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There's a lot going on when a sale is made - a lot that happened to get to that magical point where the customer reaches into her Coach bi-fold and hands over her plastic. How did she get to that point? What made her choose your product over all the others she could have purchased? Was it the advertising? The features of the product itself? Her mood? The persuasiveness of your sales staff? The behavior of consumers is complex, but there is a systematic set of steps you can take to help turn browsers into buyers.

Step-By-Step…

Assume you're at a party and you spot an attractive person hanging out by the hummus and pita tray. Assume further that you'd like to go on a date with them, and that you have at least marginal social skills. The first thing you say to this person is probably not "Hello-my-name-is-Jamie-would-you-like-to-go-out-to-dinner-with-me-next-Tuesday?" (Even if your name is Jamie). Instead, there are a series of intermediate steps you'll probably take in order to increase your chances of landing the date. Selling is like that, too; it's a systematic, multi-stage process. There are several systematic processes that are effective, but our focus here will be on a process that is highly customer-focused. The steps are outlined below.

1) Establish Rapport and Credibility

People do business with people they like and feel they can trust. Your job is to make your customer want to do business with you. Your job is not to make your customer think you are smart, rich, handsome, or really good at basketball, though some of these may come in handy. How? It depends on your customer. Let me explain…

Highly effective sales people (and sales messages, for that matter) tend to be highly adaptive to the customer - not the other way around. If your customer is casual and low-key, be casual and low-key. Perhaps use humor and light conversation. If your customer is in a hurry, cut the small talk and get right to addressing their needs. If your customer likes to talk about basketball, indulge him.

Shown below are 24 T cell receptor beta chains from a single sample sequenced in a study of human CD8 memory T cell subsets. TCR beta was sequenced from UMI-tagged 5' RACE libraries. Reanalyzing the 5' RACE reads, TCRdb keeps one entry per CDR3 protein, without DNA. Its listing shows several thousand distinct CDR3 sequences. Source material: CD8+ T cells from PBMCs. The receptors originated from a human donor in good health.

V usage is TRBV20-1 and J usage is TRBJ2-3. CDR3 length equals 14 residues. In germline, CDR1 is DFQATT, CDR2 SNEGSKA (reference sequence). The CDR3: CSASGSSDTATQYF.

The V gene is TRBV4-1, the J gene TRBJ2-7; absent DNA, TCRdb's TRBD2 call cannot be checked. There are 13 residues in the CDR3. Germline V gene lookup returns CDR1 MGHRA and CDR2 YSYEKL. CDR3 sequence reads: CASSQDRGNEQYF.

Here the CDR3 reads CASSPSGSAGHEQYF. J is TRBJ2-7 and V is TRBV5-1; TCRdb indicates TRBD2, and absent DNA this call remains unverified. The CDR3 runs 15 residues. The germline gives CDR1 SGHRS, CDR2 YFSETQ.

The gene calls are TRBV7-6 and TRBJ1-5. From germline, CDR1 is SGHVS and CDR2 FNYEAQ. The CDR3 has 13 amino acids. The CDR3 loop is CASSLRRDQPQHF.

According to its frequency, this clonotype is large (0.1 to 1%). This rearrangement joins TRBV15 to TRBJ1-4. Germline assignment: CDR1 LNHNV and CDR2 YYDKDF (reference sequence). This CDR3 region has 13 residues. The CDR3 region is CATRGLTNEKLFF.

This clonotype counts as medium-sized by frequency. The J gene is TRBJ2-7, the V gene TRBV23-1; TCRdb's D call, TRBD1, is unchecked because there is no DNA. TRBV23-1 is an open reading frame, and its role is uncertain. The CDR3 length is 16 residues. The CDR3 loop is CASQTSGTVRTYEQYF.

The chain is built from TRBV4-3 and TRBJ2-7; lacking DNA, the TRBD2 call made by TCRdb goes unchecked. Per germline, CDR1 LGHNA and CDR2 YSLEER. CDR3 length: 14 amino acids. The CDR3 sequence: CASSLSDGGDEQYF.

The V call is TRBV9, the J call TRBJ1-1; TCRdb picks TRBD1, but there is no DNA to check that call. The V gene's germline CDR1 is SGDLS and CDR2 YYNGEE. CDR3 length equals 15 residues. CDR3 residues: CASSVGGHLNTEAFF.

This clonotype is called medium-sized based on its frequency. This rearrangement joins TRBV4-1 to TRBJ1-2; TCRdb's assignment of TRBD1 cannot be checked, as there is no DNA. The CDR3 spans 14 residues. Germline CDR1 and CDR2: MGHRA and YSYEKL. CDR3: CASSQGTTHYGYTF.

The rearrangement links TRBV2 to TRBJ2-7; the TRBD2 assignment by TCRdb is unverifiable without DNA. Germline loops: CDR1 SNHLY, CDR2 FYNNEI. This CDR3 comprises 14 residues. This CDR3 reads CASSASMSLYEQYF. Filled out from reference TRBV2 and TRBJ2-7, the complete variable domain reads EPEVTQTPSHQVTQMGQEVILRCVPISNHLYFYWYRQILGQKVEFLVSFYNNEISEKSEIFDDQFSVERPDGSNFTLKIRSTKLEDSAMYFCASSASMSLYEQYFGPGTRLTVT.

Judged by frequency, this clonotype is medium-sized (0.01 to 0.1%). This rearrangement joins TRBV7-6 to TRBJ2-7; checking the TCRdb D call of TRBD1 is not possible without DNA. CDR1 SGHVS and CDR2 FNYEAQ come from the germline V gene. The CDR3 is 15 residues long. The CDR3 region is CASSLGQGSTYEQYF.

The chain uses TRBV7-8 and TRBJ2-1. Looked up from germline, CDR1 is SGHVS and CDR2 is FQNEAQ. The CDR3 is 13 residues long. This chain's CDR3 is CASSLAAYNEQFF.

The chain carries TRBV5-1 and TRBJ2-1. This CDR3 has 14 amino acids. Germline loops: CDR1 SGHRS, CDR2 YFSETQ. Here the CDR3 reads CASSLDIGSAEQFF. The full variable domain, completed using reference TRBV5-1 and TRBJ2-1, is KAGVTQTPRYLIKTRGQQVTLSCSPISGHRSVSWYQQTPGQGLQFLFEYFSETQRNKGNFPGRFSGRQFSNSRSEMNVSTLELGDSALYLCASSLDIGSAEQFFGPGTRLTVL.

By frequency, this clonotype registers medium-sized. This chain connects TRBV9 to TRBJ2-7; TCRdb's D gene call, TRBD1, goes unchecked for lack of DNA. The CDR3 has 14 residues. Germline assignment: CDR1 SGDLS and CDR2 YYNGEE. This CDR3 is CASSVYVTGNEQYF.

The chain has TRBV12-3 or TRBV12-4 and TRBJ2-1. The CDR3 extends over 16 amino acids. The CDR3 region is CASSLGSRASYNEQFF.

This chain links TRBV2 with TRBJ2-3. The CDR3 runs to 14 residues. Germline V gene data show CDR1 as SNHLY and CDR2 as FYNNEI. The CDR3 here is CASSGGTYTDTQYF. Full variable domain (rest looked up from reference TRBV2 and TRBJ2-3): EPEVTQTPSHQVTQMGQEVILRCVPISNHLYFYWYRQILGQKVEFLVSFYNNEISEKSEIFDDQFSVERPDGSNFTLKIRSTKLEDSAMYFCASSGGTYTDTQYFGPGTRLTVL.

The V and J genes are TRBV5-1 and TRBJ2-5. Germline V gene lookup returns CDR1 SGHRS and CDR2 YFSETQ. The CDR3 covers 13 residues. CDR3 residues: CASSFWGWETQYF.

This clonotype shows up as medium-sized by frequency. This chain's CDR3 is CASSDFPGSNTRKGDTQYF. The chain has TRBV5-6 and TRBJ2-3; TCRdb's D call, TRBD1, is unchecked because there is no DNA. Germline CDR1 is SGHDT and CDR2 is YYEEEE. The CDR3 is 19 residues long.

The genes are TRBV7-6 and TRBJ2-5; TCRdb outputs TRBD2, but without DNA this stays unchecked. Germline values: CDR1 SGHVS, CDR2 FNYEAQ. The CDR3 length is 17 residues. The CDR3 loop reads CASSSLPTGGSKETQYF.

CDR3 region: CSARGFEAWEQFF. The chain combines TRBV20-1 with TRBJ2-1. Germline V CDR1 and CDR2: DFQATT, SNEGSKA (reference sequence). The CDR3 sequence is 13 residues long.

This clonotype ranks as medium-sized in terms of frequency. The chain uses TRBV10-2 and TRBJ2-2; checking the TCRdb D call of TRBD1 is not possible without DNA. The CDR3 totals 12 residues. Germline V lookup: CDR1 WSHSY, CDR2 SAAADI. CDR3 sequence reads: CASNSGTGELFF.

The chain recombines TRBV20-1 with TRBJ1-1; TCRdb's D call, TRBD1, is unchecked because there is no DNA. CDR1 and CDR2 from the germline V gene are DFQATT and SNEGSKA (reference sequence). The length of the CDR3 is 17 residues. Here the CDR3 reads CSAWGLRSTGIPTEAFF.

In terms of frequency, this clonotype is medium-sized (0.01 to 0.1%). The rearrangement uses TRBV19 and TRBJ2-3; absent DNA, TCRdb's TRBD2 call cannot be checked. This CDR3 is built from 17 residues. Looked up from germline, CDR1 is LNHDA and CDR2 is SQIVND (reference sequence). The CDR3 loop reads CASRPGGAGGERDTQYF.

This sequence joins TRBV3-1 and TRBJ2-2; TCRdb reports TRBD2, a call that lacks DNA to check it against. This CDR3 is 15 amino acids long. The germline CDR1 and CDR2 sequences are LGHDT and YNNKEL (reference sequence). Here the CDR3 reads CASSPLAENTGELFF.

Adaptation can take place along two dimensions: 1) pace (fast versus slow) and 2) task or relationship oriented-ness (build-relationship versus get-right-to-business). Below is a quick-reference chart for ideas on how to relate to people along these dimensions.

Want to know which type you are? Click here to take a quick quiz.

ANALYTICAL PERSON
- Establish your credibility
- Give credentials
- Acknowledge their expert status
DRIVEN PERSON
- Get down to business quickly
- Listen to their objectives
- Be personal, but reserved
AMIABLE PERSON
- Engage in informal talk
- Show interest in their work
- Reference people they may know
EXPRESSIVE PERSON
- Talk about people
- Show interest in them as a person
- Let them talk
- Be entertaining

Pace ---> Faster

While you're involved in this process, now's a good time to establish credibility as well. Some ways to do this:

  • Ask precise questions (it lets people know you've done your homework).
  • Listen intently and actively.
  • Don't be a know-it-all. That just pisses people off.
  • Deliver on your promises.
  • Ask confirmation questions that can be answered 'yes' or 'no,' and that demonstrate you understand where the customer is in the decision process.

An example of a good confirmation question would be "So you're looking for a color printer that's good for printing digital photos, but you're not sure about the value of some of the extra features on the high-end models?"

2) Gather Customer Information

This is potentially a very deep and involved topic, worthy of it's own article or even tutorial. For now, we'll stick to an overview of typical areas of information weakness. The first relates to changes and challenges in your customer's industry. It's important to know the relevant obstacles they face every day, know their pain points, and try to understand how their landscape may be changing. For example: if you're selling office furniture, know what the trends are in your target area. Are more businesses moving toward "hoteling" space for their employees? Are they getting away from cubicle farms and moving back to traditional offices? Maybe there are newly publicized environmental concerns with fabric treatments, or an energy crunch that may call for energy-efficient lighting. Know what's on the horizon for your customers and help them deal with the trends and changes they face.